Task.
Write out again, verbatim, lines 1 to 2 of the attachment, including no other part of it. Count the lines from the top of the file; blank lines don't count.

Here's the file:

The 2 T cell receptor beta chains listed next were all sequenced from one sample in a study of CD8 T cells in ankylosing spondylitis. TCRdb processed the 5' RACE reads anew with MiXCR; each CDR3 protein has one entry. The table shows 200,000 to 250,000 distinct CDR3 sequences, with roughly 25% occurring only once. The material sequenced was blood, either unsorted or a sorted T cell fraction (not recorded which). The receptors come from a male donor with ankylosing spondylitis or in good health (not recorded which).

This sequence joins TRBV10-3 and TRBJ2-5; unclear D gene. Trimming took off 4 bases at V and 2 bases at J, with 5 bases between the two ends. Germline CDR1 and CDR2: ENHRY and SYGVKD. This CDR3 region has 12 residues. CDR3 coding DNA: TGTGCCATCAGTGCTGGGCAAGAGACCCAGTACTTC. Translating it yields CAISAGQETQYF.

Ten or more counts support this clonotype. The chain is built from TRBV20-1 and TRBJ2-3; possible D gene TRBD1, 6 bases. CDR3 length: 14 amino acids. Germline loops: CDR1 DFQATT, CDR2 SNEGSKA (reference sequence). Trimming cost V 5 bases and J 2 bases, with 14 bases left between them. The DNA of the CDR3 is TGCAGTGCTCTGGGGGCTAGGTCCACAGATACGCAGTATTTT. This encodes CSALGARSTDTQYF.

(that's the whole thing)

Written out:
The 2 T cell receptor beta chains listed next were all sequenced from one sample in a study of CD8 T cells in ankylosing spondylitis. TCRdb processed the 5' RACE reads anew with MiXCR; each CDR3 protein has one entry. The table shows 200,000 to 250,000 distinct CDR3 sequences, with roughly 25% occurring only once. The material sequenced was blood, either unsorted or a sorted T cell fraction (not recorded which). The receptors come from a male donor with ankylosing spondylitis or in good health (not recorded which).

This sequence joins TRBV10-3 and TRBJ2-5; unclear D gene. Trimming took off 4 bases at V and 2 bases at J, with 5 bases between the two ends. Germline CDR1 and CDR2: ENHRY and SYGVKD. This CDR3 region has 12 residues. CDR3 coding DNA: TGTGCCATCAGTGCTGGGCAAGAGACCCAGTACTTC. Translating it yields CAISAGQETQYF.